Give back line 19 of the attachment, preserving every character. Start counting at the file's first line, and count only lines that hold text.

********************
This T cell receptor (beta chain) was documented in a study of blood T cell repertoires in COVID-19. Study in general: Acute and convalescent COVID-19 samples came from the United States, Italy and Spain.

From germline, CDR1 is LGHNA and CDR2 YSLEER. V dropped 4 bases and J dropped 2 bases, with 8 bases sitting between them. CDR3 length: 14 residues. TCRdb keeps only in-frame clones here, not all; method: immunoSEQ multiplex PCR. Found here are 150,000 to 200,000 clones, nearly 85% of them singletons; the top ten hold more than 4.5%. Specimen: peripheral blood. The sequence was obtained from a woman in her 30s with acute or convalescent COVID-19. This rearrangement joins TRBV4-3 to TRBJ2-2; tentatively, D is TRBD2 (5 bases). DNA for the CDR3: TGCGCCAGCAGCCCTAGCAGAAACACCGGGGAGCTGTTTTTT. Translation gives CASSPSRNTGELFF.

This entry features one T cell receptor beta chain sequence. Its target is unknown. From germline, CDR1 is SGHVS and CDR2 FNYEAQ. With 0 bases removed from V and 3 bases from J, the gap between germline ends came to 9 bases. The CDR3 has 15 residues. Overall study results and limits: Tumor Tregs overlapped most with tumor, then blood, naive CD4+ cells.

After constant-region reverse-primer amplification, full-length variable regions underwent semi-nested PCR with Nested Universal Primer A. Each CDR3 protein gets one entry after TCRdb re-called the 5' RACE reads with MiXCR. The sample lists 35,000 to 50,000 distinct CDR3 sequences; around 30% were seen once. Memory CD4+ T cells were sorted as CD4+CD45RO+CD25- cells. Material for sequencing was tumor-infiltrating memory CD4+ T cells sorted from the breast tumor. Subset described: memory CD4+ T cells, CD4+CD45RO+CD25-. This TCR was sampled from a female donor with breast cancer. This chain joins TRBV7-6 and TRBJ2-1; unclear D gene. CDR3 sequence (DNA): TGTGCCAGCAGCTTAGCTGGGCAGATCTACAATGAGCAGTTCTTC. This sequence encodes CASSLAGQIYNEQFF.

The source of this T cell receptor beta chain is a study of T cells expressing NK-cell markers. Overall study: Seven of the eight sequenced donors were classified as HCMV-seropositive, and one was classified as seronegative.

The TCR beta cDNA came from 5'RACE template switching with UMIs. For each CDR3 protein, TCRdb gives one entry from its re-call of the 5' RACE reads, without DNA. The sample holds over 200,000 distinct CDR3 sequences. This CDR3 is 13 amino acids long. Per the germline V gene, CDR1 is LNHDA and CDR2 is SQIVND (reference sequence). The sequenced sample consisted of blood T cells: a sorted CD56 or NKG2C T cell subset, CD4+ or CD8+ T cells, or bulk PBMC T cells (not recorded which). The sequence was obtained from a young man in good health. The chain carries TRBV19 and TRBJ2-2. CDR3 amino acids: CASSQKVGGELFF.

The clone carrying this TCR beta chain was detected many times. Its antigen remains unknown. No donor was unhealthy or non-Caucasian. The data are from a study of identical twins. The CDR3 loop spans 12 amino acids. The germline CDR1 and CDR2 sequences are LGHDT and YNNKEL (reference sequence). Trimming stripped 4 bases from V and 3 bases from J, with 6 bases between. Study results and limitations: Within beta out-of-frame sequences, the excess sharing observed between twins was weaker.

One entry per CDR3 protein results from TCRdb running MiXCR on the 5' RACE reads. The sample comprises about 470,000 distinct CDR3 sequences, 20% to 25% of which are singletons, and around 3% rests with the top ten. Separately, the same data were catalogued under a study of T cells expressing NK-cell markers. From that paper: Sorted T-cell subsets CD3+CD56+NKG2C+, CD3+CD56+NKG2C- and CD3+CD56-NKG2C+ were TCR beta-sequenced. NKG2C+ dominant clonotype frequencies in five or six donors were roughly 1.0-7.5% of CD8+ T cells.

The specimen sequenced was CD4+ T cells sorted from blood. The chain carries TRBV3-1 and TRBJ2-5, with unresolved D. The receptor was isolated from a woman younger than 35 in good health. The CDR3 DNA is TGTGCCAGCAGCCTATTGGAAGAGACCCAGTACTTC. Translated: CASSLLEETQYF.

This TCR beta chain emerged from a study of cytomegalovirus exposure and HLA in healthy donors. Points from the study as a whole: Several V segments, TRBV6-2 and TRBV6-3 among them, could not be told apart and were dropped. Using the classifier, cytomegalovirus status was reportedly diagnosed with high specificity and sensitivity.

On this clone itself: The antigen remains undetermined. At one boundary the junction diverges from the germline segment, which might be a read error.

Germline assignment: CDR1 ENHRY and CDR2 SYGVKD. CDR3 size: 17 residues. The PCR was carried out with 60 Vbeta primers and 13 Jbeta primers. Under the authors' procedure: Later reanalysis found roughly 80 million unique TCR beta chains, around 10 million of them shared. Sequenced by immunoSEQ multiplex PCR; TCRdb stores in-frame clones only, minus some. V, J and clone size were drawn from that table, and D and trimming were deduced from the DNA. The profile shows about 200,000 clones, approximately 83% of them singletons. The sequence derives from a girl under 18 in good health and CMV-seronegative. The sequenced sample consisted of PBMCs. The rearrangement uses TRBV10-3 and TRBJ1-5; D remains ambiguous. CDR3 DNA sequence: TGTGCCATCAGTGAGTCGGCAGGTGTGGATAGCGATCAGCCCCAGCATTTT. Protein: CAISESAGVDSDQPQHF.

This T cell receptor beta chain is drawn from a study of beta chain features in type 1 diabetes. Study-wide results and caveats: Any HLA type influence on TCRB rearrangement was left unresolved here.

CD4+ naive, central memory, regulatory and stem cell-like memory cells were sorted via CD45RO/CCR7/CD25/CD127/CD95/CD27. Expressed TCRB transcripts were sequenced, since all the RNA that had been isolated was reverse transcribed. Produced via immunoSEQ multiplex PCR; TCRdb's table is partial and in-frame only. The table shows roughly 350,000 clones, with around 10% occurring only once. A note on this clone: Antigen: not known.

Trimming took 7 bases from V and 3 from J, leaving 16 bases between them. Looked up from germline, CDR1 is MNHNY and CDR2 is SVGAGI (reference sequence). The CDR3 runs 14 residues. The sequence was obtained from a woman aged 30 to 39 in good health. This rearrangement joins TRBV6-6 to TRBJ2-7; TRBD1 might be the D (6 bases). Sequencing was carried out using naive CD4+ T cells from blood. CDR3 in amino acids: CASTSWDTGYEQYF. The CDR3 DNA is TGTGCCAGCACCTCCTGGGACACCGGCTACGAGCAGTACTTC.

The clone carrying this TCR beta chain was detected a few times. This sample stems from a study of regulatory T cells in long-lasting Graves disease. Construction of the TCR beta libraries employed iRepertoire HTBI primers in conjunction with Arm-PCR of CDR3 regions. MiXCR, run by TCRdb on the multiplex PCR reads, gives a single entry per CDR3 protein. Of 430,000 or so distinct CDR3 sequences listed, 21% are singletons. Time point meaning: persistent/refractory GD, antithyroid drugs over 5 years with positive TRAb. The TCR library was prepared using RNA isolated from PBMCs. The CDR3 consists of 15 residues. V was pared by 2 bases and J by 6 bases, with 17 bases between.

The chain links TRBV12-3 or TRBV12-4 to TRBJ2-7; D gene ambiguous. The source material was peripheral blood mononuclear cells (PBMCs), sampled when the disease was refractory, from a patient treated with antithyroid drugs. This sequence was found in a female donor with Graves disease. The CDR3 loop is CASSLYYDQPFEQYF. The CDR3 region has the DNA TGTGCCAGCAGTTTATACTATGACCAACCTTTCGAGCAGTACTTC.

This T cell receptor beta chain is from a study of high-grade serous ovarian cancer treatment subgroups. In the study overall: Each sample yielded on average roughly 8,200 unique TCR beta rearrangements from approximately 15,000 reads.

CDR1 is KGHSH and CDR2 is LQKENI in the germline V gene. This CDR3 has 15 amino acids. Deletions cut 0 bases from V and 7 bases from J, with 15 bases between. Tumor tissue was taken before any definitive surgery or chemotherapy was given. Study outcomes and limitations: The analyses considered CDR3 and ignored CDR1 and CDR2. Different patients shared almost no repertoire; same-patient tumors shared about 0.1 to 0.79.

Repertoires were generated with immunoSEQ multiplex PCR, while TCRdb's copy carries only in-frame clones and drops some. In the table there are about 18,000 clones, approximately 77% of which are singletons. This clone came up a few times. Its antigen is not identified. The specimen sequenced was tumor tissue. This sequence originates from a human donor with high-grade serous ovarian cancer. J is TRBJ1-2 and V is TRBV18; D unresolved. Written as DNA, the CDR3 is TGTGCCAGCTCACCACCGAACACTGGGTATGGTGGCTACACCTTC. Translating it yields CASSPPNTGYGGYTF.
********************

CDR1 is KGHSH and CDR2 is LQKENI in the germline V gene. This CDR3 has 15 amino acids. Deletions cut 0 bases from V and 7 bases from J, with 15 bases between. Tumor tissue was taken before any definitive surgery or chemotherapy was given. Study outcomes and limitations: The analyses considered CDR3 and ignored CDR1 and CDR2. Different patients shared almost no repertoire; same-patient tumors shared about 0.1 to 0.79.